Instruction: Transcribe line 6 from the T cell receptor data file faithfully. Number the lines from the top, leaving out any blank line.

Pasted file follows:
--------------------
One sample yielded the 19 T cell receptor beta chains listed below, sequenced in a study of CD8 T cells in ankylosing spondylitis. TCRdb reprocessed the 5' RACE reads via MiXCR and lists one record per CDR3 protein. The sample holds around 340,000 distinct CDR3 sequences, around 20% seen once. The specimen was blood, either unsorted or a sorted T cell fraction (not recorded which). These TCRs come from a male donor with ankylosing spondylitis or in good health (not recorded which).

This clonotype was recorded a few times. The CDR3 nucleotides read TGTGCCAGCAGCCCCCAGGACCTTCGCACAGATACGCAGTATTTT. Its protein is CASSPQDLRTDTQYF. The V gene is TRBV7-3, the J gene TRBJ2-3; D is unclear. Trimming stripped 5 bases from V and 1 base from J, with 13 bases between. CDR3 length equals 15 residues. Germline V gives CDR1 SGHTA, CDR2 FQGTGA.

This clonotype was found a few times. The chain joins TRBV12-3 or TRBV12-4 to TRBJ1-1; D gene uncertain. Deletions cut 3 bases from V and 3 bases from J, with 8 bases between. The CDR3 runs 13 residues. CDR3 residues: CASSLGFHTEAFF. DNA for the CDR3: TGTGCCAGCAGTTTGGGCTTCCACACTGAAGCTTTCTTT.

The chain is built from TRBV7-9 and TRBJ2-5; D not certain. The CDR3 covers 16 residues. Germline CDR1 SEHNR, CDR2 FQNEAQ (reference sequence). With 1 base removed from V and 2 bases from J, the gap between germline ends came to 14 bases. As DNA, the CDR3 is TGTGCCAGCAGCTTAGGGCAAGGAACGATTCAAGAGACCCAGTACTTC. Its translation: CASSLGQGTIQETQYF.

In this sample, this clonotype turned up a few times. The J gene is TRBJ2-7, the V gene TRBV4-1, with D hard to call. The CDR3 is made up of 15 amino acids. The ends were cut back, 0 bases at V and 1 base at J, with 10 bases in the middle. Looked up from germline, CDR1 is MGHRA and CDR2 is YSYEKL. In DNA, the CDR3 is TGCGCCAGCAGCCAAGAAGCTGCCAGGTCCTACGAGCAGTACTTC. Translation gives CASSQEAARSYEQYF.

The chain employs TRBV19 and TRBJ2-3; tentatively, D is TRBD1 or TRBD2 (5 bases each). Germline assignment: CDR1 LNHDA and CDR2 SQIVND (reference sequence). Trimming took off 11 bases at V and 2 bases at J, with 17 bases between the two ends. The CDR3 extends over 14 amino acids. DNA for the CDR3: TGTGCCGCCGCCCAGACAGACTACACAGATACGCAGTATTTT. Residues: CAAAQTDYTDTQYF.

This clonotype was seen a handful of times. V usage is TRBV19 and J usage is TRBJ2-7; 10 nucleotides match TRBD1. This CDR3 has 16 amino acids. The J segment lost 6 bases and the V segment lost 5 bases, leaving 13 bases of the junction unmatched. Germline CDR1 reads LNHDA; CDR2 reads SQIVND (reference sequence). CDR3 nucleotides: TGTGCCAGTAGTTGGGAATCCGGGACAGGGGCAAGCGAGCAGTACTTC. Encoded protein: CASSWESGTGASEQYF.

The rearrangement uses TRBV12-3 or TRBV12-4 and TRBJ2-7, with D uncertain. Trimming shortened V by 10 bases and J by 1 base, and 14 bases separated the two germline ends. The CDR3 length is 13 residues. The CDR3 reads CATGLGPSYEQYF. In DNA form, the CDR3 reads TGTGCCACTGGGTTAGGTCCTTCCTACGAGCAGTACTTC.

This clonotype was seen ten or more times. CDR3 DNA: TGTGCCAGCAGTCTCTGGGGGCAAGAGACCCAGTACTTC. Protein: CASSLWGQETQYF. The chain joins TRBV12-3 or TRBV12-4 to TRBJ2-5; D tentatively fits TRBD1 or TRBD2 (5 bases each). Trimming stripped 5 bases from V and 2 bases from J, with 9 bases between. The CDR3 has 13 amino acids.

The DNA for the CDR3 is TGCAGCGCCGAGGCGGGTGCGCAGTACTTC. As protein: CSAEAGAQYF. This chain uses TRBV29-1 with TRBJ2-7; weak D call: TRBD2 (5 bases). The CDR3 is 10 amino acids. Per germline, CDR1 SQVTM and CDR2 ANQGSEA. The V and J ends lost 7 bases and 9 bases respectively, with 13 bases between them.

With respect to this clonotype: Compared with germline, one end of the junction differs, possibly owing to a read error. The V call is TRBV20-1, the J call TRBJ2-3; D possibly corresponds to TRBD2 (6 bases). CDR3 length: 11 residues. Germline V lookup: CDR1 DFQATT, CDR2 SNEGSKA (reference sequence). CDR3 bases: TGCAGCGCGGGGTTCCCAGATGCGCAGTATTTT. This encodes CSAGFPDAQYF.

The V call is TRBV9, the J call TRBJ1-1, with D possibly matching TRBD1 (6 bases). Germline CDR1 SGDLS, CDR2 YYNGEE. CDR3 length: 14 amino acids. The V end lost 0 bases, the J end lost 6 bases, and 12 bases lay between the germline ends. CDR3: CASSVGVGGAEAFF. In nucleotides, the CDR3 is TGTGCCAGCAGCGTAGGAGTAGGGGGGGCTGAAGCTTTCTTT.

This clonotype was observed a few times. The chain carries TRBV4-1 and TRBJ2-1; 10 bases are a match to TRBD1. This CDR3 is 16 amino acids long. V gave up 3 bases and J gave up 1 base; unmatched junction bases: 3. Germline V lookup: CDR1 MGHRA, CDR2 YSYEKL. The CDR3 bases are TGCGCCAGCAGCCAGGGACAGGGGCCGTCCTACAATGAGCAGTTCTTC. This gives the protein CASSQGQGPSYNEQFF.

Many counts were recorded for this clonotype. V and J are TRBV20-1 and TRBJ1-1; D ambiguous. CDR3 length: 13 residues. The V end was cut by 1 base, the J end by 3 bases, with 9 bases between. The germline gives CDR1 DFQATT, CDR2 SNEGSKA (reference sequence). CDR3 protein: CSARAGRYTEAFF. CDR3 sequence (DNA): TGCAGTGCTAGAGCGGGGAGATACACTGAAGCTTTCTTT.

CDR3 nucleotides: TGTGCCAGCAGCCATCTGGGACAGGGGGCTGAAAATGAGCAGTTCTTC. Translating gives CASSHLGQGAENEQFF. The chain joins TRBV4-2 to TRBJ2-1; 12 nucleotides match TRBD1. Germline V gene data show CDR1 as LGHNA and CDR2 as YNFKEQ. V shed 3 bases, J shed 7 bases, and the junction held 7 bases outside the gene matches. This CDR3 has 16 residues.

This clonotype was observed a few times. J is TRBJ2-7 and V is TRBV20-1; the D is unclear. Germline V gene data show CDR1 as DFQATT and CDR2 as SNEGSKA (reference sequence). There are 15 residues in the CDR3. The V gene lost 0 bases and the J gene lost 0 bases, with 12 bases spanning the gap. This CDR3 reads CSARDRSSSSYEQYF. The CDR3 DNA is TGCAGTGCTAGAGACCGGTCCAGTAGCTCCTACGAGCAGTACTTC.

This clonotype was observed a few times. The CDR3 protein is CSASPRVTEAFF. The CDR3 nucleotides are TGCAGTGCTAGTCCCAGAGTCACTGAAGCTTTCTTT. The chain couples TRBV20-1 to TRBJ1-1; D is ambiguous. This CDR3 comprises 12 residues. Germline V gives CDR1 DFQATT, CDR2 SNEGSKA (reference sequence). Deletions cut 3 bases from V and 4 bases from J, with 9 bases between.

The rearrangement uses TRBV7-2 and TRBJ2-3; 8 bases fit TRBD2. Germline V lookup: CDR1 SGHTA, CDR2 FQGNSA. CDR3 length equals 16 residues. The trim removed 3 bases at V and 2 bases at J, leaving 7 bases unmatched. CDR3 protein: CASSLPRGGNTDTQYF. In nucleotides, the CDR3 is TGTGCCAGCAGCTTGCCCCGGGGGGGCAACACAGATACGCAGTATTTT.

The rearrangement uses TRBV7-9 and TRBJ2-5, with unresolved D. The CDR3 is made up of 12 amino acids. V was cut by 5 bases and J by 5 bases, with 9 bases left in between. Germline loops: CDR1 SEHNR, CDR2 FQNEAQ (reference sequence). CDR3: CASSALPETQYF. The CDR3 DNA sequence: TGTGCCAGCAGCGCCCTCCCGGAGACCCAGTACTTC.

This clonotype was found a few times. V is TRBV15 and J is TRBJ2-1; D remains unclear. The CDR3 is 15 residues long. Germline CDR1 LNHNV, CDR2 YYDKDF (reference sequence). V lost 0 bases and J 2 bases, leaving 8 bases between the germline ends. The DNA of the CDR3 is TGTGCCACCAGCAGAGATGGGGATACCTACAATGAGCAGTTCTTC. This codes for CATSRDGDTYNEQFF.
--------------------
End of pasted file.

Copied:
The chain employs TRBV19 and TRBJ2-3; tentatively, D is TRBD1 or TRBD2 (5 bases each). Germline assignment: CDR1 LNHDA and CDR2 SQIVND (reference sequence). Trimming took off 11 bases at V and 2 bases at J, with 17 bases between the two ends. The CDR3 extends over 14 amino acids. DNA for the CDR3: TGTGCCGCCGCCCAGACAGACTACACAGATACGCAGTATTTT. Residues: CAAAQTDYTDTQYF.